Peter Schickele, although an accomplished composer, musicologist, performer, and radio host, is better known for "discovering" the musical works of P.D.Q. Bach, the fictional last and least son of J.S. Bach.
Schickele grew up in an amateur musical family in Washington, D.C., and in Fargo, where he became the town's only bassoonist. His composition teacher was the conductor of the Fargo-Moorhead Orchestra, Sigvald Thompson. Schickele went on to become the only music major at Swarthmore College. By the time he graduated in 1957, he had composed chamber music, songs (including rock & roll songs), and four orchestral works, and he was also arranging music for dance bands and jazz groups. He was struck by the music of Hindemith, Bartók, Elvis, and Ray Charles, but particularly by Stravinsky and the Everly Brothers.
He stopped being a loner and started studying with Roy Harris and Darius Milhaud, then William Bergsma and Vincent Persichetti at Juilliard. He received a Ford Foundation grant to compose for the Los Angeles high schools, then became a teacher himself at Juilliard from 1961 to 1965. Since then, he has dedicated himself to composing, arranging, and performing, based in New York City where he and his wife, poet Susan Sindall, make their home.
He began arranging music for Joan Baez, Buffy Sainte-Marie, and other folk singers. He created music for movies, including Silent Running; documentaries; and TV, including segments for Sesame Street. From 1968 to 1971, he and fellow composers Robert Dennis and Stanley Walden were the Open Window, a chamber rock group that played in solo and mixed media concerts and with symphony orchestras. They also wrote songs and were the pit band for the musical Oh, Calcutta!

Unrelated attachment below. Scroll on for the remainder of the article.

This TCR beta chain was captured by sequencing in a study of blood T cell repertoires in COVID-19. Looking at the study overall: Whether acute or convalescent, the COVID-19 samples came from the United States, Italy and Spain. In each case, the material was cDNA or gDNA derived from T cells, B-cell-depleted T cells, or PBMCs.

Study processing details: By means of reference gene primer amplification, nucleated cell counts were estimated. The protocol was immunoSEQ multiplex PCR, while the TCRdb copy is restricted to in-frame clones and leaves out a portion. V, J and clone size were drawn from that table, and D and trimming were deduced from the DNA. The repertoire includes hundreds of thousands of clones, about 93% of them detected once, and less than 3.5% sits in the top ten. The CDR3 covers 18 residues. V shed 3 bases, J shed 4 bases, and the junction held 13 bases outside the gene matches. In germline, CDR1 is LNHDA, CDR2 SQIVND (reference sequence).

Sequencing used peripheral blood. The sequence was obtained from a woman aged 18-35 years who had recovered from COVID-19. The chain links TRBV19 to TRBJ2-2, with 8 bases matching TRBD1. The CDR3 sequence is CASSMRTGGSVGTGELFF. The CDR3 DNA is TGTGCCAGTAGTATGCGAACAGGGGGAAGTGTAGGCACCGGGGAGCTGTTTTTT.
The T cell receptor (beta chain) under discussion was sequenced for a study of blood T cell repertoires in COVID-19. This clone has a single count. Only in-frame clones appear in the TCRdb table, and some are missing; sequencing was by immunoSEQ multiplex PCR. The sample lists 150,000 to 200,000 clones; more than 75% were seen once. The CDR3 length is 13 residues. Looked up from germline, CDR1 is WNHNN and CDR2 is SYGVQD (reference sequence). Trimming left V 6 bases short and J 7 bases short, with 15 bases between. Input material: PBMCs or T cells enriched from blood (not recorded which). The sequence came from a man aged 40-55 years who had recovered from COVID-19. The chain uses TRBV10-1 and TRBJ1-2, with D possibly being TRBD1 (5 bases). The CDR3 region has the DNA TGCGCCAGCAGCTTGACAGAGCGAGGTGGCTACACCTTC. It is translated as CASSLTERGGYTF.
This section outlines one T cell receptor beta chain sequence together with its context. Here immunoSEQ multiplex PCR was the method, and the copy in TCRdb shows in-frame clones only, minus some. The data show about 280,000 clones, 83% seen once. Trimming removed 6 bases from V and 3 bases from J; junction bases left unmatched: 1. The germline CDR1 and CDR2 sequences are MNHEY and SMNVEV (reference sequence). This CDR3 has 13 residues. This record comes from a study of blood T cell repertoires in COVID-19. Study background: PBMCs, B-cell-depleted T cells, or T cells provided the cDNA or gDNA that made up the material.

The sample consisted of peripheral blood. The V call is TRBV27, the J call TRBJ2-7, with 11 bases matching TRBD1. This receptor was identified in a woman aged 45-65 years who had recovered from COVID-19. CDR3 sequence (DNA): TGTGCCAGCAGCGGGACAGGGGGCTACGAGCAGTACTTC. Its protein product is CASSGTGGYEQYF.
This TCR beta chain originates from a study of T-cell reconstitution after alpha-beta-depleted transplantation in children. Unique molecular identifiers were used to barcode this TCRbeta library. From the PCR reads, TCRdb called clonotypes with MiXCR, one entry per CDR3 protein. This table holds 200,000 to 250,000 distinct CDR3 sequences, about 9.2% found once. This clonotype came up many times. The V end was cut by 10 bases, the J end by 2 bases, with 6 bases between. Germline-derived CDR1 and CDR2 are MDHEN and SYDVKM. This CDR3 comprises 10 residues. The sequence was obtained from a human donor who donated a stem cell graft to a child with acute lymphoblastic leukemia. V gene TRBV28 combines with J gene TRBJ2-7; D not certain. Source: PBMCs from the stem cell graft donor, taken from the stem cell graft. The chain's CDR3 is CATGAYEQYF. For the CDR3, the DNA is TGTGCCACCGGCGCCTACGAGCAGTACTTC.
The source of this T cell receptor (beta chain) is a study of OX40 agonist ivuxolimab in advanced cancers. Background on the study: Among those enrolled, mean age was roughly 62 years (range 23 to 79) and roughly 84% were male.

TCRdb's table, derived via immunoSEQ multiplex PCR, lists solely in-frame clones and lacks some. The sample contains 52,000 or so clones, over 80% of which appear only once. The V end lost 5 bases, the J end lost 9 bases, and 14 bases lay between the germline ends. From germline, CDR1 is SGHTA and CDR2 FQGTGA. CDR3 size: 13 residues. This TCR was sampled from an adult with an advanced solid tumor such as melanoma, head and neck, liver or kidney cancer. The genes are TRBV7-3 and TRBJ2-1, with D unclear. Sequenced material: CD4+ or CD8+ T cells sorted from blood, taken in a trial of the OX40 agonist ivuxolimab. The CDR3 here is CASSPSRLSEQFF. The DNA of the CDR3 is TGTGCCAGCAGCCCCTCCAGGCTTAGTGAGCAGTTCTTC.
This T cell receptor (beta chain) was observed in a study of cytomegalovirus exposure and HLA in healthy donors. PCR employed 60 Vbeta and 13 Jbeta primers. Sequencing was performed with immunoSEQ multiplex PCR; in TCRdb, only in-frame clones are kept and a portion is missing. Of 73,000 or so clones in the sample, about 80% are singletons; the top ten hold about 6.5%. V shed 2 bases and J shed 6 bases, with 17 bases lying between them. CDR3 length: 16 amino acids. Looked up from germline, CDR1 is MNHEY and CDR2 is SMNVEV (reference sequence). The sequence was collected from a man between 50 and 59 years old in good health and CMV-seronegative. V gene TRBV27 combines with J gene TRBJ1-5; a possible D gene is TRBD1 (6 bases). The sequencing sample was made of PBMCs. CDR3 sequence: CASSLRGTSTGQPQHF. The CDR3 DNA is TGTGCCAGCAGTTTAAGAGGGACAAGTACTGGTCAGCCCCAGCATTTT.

After that, he concentrated on writing and performing the increasingly popular music of P.D.Q. Bach. The Bach works are a mixture of satires on, spoofs of, and homages to a whole range of classical masterpieces. The music had been heard in concerts at end-of-season events at Juilliard and the Aspen Music Festival since 1959. Public concerts of this music began in 1965 and have spawned over a dozen recordings (a few winning Grammy awards) and The Definitive Biography of P.D.Q. Bach, by the "discoverer" of these works, "Professor" Peter Schickele.
In 1992, he began the public radio program Schickele Mix, a musicologically educational, but entertaining, survey that draws connections between everything from the music of the ancient world to Bach to Motown. The show was given ASCAP's Deems Taylor Award in 1993.
As well as serving as composer-in-residence at schools and festivals, Schickele has received numerous commissions for new works from such varied organizations as the Saint Louis Symphony, the Minnesota Opera, the Lark and Audubon quartets, and the Chamber Music Society of Lincoln Center. He also frequently writes "personal" pieces, many of them rounds, as trinkets to commemorate friends and events.